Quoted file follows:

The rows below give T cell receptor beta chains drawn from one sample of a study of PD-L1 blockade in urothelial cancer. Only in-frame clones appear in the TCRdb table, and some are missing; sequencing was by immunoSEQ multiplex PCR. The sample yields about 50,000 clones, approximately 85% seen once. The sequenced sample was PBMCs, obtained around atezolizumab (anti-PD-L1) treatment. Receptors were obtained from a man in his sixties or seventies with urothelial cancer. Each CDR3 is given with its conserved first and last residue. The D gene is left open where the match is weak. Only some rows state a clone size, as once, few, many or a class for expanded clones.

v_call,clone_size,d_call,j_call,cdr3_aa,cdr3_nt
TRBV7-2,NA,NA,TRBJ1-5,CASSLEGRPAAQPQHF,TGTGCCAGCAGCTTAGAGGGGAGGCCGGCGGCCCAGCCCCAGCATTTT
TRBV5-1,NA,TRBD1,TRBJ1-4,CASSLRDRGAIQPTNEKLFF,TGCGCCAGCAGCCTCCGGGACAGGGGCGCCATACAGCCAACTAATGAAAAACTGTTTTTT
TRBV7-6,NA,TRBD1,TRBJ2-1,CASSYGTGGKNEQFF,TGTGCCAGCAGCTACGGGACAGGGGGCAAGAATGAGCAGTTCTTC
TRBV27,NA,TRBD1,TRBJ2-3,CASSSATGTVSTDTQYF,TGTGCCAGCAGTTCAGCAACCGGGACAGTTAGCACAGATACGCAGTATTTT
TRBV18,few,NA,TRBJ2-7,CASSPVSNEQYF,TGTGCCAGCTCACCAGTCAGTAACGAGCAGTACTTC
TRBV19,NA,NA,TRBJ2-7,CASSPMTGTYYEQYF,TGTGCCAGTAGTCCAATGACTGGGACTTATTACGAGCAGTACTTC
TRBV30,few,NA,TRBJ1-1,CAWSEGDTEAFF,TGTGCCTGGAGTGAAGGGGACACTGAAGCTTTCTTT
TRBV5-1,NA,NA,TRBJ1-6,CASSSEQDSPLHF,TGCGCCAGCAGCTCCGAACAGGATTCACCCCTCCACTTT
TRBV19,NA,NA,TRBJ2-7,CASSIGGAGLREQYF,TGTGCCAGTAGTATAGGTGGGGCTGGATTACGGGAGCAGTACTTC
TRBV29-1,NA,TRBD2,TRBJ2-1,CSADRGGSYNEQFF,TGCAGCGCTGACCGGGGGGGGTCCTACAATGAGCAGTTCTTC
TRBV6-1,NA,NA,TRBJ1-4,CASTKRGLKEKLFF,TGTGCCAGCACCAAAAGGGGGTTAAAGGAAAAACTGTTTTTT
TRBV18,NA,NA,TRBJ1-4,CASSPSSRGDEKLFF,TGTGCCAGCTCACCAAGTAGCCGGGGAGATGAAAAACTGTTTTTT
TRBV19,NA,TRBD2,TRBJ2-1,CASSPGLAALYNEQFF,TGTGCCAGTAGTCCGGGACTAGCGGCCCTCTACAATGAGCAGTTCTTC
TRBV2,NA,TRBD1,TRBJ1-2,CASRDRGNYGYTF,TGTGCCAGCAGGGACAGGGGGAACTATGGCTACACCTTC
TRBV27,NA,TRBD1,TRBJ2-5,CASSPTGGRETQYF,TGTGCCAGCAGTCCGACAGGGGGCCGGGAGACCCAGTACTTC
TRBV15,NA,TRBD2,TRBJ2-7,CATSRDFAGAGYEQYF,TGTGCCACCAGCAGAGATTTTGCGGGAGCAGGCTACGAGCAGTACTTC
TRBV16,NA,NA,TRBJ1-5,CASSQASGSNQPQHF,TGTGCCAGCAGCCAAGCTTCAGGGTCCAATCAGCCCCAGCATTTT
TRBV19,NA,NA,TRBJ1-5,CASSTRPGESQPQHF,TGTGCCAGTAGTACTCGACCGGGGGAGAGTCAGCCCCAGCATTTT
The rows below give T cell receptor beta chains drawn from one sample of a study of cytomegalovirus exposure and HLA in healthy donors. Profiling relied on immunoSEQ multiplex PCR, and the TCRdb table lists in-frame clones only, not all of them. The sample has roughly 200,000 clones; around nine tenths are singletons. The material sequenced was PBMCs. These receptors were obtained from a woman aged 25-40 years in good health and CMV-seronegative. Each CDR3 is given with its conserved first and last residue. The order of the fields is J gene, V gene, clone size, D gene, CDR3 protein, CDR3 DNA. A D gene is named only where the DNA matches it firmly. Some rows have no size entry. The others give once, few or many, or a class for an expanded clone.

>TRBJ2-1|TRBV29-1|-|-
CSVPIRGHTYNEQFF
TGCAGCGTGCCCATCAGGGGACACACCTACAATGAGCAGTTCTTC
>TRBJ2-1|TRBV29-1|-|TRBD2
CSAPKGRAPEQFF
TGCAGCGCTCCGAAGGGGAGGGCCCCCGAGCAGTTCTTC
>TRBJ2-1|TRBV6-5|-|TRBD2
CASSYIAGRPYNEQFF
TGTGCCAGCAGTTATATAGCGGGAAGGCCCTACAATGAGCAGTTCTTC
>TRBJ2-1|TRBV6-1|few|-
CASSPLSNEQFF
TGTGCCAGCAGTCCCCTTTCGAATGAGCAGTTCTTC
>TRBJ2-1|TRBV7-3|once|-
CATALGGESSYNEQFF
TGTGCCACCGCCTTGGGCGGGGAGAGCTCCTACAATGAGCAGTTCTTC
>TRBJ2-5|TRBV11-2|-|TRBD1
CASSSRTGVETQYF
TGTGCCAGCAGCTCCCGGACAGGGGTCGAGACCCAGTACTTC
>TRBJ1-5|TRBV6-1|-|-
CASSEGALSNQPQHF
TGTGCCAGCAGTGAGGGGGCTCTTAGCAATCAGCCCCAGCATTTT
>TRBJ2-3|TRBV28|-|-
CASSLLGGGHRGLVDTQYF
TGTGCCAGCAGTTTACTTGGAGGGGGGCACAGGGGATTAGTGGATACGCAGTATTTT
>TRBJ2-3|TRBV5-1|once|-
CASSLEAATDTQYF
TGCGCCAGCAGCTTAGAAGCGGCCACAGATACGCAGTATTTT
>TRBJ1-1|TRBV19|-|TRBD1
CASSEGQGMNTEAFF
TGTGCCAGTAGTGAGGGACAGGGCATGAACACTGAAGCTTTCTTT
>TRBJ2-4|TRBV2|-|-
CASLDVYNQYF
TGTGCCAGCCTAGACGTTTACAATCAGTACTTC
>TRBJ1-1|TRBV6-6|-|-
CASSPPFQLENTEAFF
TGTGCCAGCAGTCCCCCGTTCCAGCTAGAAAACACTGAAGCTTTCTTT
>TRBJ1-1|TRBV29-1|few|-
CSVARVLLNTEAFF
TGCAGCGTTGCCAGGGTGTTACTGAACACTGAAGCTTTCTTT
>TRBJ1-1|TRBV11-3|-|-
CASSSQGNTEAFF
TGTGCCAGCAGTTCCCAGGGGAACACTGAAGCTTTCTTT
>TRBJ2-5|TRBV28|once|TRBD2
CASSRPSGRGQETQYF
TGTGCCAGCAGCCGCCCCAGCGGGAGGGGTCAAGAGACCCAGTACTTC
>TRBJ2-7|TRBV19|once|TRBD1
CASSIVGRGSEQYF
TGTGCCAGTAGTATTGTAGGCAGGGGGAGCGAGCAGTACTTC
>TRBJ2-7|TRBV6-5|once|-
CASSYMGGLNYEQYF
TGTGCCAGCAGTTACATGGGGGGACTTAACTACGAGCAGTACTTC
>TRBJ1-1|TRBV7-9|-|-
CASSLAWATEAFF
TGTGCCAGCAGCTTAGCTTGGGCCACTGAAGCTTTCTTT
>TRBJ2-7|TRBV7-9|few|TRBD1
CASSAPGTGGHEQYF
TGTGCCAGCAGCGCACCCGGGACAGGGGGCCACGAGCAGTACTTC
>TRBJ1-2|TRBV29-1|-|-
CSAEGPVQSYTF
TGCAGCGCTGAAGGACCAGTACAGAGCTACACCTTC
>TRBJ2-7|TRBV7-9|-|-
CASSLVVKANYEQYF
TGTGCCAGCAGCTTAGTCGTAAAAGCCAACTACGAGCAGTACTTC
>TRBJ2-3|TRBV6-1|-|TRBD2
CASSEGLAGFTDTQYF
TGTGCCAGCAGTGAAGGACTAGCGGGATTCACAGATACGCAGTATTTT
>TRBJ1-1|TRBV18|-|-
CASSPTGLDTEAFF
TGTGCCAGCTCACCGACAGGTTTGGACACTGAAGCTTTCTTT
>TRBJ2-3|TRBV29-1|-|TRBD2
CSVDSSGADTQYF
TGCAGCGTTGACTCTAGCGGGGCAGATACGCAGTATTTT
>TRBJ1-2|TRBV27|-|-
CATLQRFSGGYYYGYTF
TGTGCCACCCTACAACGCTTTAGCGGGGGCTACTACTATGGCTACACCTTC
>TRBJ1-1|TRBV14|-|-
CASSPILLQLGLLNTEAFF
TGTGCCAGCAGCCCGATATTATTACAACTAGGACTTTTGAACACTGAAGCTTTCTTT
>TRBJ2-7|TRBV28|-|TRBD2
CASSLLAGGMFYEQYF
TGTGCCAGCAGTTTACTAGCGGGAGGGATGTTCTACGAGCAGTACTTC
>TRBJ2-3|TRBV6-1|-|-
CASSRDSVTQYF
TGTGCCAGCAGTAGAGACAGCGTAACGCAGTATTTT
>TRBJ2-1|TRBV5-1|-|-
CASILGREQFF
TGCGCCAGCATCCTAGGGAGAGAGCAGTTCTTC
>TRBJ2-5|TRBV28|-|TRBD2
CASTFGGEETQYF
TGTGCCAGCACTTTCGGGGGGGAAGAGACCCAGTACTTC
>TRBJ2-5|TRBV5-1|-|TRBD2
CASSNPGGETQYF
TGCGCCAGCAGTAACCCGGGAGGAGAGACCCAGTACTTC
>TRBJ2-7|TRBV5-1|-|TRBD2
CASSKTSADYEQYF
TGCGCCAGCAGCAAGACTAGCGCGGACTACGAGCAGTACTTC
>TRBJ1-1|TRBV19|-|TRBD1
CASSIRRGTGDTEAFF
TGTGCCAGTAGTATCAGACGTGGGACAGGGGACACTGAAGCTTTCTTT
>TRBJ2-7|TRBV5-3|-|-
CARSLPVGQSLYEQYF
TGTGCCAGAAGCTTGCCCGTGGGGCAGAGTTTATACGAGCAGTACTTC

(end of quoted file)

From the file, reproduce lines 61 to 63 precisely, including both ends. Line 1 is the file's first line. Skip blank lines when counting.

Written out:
>TRBJ1-1|TRBV11-3|-|-
CASSSQGNTEAFF
TGTGCCAGCAGTTCCCAGGGGAACACTGAAGCTTTCTTT